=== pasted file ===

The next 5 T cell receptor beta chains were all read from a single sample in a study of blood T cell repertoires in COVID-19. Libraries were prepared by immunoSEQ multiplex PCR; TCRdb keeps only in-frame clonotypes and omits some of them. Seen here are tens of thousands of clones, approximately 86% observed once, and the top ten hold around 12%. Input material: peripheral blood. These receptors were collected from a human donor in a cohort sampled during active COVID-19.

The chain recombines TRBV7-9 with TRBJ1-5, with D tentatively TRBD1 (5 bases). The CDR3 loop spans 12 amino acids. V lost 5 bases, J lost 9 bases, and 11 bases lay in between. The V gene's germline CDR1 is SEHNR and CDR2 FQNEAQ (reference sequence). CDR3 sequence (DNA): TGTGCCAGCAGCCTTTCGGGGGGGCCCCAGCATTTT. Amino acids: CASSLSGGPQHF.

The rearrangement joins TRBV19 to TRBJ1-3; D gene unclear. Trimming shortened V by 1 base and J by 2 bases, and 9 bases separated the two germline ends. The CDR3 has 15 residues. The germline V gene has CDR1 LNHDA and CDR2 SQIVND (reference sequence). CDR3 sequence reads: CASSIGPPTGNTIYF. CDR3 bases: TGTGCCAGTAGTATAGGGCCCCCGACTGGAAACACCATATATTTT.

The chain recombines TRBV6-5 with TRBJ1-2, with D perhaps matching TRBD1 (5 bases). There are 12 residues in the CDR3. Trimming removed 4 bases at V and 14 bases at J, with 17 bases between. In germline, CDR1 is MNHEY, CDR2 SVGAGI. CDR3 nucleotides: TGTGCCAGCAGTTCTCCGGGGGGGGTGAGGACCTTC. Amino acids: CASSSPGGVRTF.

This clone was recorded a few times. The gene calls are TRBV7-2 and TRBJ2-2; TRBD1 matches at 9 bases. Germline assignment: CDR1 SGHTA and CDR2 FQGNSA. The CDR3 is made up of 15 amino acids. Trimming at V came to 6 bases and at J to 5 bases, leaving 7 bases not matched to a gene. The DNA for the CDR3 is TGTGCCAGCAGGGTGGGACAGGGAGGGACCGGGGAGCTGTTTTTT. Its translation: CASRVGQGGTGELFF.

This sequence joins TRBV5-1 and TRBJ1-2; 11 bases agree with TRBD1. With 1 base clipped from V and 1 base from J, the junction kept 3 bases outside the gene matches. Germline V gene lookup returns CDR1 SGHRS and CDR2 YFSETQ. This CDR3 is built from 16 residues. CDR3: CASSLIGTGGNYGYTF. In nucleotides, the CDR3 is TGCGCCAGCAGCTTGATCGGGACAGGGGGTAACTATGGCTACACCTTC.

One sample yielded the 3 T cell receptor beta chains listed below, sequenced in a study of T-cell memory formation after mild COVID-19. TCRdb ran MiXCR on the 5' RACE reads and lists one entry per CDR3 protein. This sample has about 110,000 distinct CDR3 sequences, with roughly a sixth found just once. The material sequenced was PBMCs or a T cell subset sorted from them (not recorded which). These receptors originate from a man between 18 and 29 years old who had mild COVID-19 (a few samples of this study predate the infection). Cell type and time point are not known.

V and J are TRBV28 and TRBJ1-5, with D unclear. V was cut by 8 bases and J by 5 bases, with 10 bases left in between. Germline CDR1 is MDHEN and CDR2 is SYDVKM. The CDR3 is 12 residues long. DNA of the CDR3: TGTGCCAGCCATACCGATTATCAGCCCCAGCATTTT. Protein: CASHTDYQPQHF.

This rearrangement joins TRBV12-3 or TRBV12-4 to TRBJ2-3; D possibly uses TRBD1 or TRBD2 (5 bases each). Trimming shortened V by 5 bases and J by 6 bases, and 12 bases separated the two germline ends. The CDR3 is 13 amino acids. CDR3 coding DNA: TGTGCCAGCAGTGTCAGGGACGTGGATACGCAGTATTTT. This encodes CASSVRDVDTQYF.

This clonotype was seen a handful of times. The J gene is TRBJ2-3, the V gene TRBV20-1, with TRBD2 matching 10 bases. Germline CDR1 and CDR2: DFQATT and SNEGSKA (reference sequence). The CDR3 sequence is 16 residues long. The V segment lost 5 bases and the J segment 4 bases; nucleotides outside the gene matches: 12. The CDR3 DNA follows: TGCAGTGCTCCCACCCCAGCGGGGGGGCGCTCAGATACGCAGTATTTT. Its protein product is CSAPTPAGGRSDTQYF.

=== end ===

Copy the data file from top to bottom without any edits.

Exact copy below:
The next 5 T cell receptor beta chains were all read from a single sample in a study of blood T cell repertoires in COVID-19. Libraries were prepared by immunoSEQ multiplex PCR; TCRdb keeps only in-frame clonotypes and omits some of them. Seen here are tens of thousands of clones, approximately 86% observed once, and the top ten hold around 12%. Input material: peripheral blood. These receptors were collected from a human donor in a cohort sampled during active COVID-19.

The chain recombines TRBV7-9 with TRBJ1-5, with D tentatively TRBD1 (5 bases). The CDR3 loop spans 12 amino acids. V lost 5 bases, J lost 9 bases, and 11 bases lay in between. The V gene's germline CDR1 is SEHNR and CDR2 FQNEAQ (reference sequence). CDR3 sequence (DNA): TGTGCCAGCAGCCTTTCGGGGGGGCCCCAGCATTTT. Amino acids: CASSLSGGPQHF.

The rearrangement joins TRBV19 to TRBJ1-3; D gene unclear. Trimming shortened V by 1 base and J by 2 bases, and 9 bases separated the two germline ends. The CDR3 has 15 residues. The germline V gene has CDR1 LNHDA and CDR2 SQIVND (reference sequence). CDR3 sequence reads: CASSIGPPTGNTIYF. CDR3 bases: TGTGCCAGTAGTATAGGGCCCCCGACTGGAAACACCATATATTTT.

The chain recombines TRBV6-5 with TRBJ1-2, with D perhaps matching TRBD1 (5 bases). There are 12 residues in the CDR3. Trimming removed 4 bases at V and 14 bases at J, with 17 bases between. In germline, CDR1 is MNHEY, CDR2 SVGAGI. CDR3 nucleotides: TGTGCCAGCAGTTCTCCGGGGGGGGTGAGGACCTTC. Amino acids: CASSSPGGVRTF.

This clone was recorded a few times. The gene calls are TRBV7-2 and TRBJ2-2; TRBD1 matches at 9 bases. Germline assignment: CDR1 SGHTA and CDR2 FQGNSA. The CDR3 is made up of 15 amino acids. Trimming at V came to 6 bases and at J to 5 bases, leaving 7 bases not matched to a gene. The DNA for the CDR3 is TGTGCCAGCAGGGTGGGACAGGGAGGGACCGGGGAGCTGTTTTTT. Its translation: CASRVGQGGTGELFF.

This sequence joins TRBV5-1 and TRBJ1-2; 11 bases agree with TRBD1. With 1 base clipped from V and 1 base from J, the junction kept 3 bases outside the gene matches. Germline V gene lookup returns CDR1 SGHRS and CDR2 YFSETQ. This CDR3 is built from 16 residues. CDR3: CASSLIGTGGNYGYTF. In nucleotides, the CDR3 is TGCGCCAGCAGCTTGATCGGGACAGGGGGTAACTATGGCTACACCTTC.

One sample yielded the 3 T cell receptor beta chains listed below, sequenced in a study of T-cell memory formation after mild COVID-19. TCRdb ran MiXCR on the 5' RACE reads and lists one entry per CDR3 protein. This sample has about 110,000 distinct CDR3 sequences, with roughly a sixth found just once. The material sequenced was PBMCs or a T cell subset sorted from them (not recorded which). These receptors originate from a man between 18 and 29 years old who had mild COVID-19 (a few samples of this study predate the infection). Cell type and time point are not known.

V and J are TRBV28 and TRBJ1-5, with D unclear. V was cut by 8 bases and J by 5 bases, with 10 bases left in between. Germline CDR1 is MDHEN and CDR2 is SYDVKM. The CDR3 is 12 residues long. DNA of the CDR3: TGTGCCAGCCATACCGATTATCAGCCCCAGCATTTT. Protein: CASHTDYQPQHF.

This rearrangement joins TRBV12-3 or TRBV12-4 to TRBJ2-3; D possibly uses TRBD1 or TRBD2 (5 bases each). Trimming shortened V by 5 bases and J by 6 bases, and 12 bases separated the two germline ends. The CDR3 is 13 amino acids. CDR3 coding DNA: TGTGCCAGCAGTGTCAGGGACGTGGATACGCAGTATTTT. This encodes CASSVRDVDTQYF.

This clonotype was seen a handful of times. The J gene is TRBJ2-3, the V gene TRBV20-1, with TRBD2 matching 10 bases. Germline CDR1 and CDR2: DFQATT and SNEGSKA (reference sequence). The CDR3 sequence is 16 residues long. The V segment lost 5 bases and the J segment 4 bases; nucleotides outside the gene matches: 12. The CDR3 DNA follows: TGCAGTGCTCCCACCCCAGCGGGGGGGCGCTCAGATACGCAGTATTTT. Its protein product is CSAPTPAGGRSDTQYF.